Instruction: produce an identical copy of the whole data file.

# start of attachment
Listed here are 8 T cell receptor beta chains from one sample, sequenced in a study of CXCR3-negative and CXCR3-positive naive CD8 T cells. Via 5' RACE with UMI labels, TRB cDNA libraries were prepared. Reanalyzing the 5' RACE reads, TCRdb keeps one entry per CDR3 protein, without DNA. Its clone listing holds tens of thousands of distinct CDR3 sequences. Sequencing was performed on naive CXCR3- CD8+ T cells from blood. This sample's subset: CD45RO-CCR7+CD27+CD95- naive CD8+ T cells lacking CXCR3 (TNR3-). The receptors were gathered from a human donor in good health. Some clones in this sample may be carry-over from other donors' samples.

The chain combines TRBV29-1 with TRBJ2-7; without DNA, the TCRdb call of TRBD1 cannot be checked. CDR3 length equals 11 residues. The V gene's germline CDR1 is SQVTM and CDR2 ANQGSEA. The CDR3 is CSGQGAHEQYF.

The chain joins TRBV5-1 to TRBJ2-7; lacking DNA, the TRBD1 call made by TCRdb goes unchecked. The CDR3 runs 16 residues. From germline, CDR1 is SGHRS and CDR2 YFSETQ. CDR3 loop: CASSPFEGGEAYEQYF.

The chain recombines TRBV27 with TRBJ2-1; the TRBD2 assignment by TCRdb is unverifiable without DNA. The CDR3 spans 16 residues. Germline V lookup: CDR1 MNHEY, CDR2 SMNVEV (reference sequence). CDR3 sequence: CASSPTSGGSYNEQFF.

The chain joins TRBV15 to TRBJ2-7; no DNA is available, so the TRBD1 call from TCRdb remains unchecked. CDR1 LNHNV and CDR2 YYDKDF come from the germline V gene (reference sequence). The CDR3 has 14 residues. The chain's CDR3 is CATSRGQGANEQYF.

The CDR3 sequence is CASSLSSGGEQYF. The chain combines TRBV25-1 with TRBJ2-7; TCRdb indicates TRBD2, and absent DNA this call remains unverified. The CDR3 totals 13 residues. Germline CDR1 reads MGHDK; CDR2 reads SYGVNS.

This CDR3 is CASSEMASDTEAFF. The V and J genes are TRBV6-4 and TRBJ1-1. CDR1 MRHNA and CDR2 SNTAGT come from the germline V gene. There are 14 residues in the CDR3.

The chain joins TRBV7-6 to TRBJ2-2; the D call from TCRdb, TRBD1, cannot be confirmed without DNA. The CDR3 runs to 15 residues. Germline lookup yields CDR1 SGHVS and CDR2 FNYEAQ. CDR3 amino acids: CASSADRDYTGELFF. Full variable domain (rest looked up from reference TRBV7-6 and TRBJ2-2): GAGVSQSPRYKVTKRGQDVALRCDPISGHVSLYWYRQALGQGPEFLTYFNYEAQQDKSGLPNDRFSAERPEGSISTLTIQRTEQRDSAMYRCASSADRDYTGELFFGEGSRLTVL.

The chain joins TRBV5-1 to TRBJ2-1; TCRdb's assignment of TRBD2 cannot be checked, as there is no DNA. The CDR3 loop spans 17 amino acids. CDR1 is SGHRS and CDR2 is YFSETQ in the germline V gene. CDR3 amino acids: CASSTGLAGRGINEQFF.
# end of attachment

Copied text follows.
Listed here are 8 T cell receptor beta chains from one sample, sequenced in a study of CXCR3-negative and CXCR3-positive naive CD8 T cells. Via 5' RACE with UMI labels, TRB cDNA libraries were prepared. Reanalyzing the 5' RACE reads, TCRdb keeps one entry per CDR3 protein, without DNA. Its clone listing holds tens of thousands of distinct CDR3 sequences. Sequencing was performed on naive CXCR3- CD8+ T cells from blood. This sample's subset: CD45RO-CCR7+CD27+CD95- naive CD8+ T cells lacking CXCR3 (TNR3-). The receptors were gathered from a human donor in good health. Some clones in this sample may be carry-over from other donors' samples.

The chain combines TRBV29-1 with TRBJ2-7; without DNA, the TCRdb call of TRBD1 cannot be checked. CDR3 length equals 11 residues. The V gene's germline CDR1 is SQVTM and CDR2 ANQGSEA. The CDR3 is CSGQGAHEQYF.

The chain joins TRBV5-1 to TRBJ2-7; lacking DNA, the TRBD1 call made by TCRdb goes unchecked. The CDR3 runs 16 residues. From germline, CDR1 is SGHRS and CDR2 YFSETQ. CDR3 loop: CASSPFEGGEAYEQYF.

The chain recombines TRBV27 with TRBJ2-1; the TRBD2 assignment by TCRdb is unverifiable without DNA. The CDR3 spans 16 residues. Germline V lookup: CDR1 MNHEY, CDR2 SMNVEV (reference sequence). CDR3 sequence: CASSPTSGGSYNEQFF.

The chain joins TRBV15 to TRBJ2-7; no DNA is available, so the TRBD1 call from TCRdb remains unchecked. CDR1 LNHNV and CDR2 YYDKDF come from the germline V gene (reference sequence). The CDR3 has 14 residues. The chain's CDR3 is CATSRGQGANEQYF.

The CDR3 sequence is CASSLSSGGEQYF. The chain combines TRBV25-1 with TRBJ2-7; TCRdb indicates TRBD2, and absent DNA this call remains unverified. The CDR3 totals 13 residues. Germline CDR1 reads MGHDK; CDR2 reads SYGVNS.

This CDR3 is CASSEMASDTEAFF. The V and J genes are TRBV6-4 and TRBJ1-1. CDR1 MRHNA and CDR2 SNTAGT come from the germline V gene. There are 14 residues in the CDR3.

The chain joins TRBV7-6 to TRBJ2-2; the D call from TCRdb, TRBD1, cannot be confirmed without DNA. The CDR3 runs to 15 residues. Germline lookup yields CDR1 SGHVS and CDR2 FNYEAQ. CDR3 amino acids: CASSADRDYTGELFF. Full variable domain (rest looked up from reference TRBV7-6 and TRBJ2-2): GAGVSQSPRYKVTKRGQDVALRCDPISGHVSLYWYRQALGQGPEFLTYFNYEAQQDKSGLPNDRFSAERPEGSISTLTIQRTEQRDSAMYRCASSADRDYTGELFFGEGSRLTVL.

The chain joins TRBV5-1 to TRBJ2-1; TCRdb's assignment of TRBD2 cannot be checked, as there is no DNA. The CDR3 loop spans 17 amino acids. CDR1 is SGHRS and CDR2 is YFSETQ in the germline V gene. CDR3 amino acids: CASSTGLAGRGINEQFF.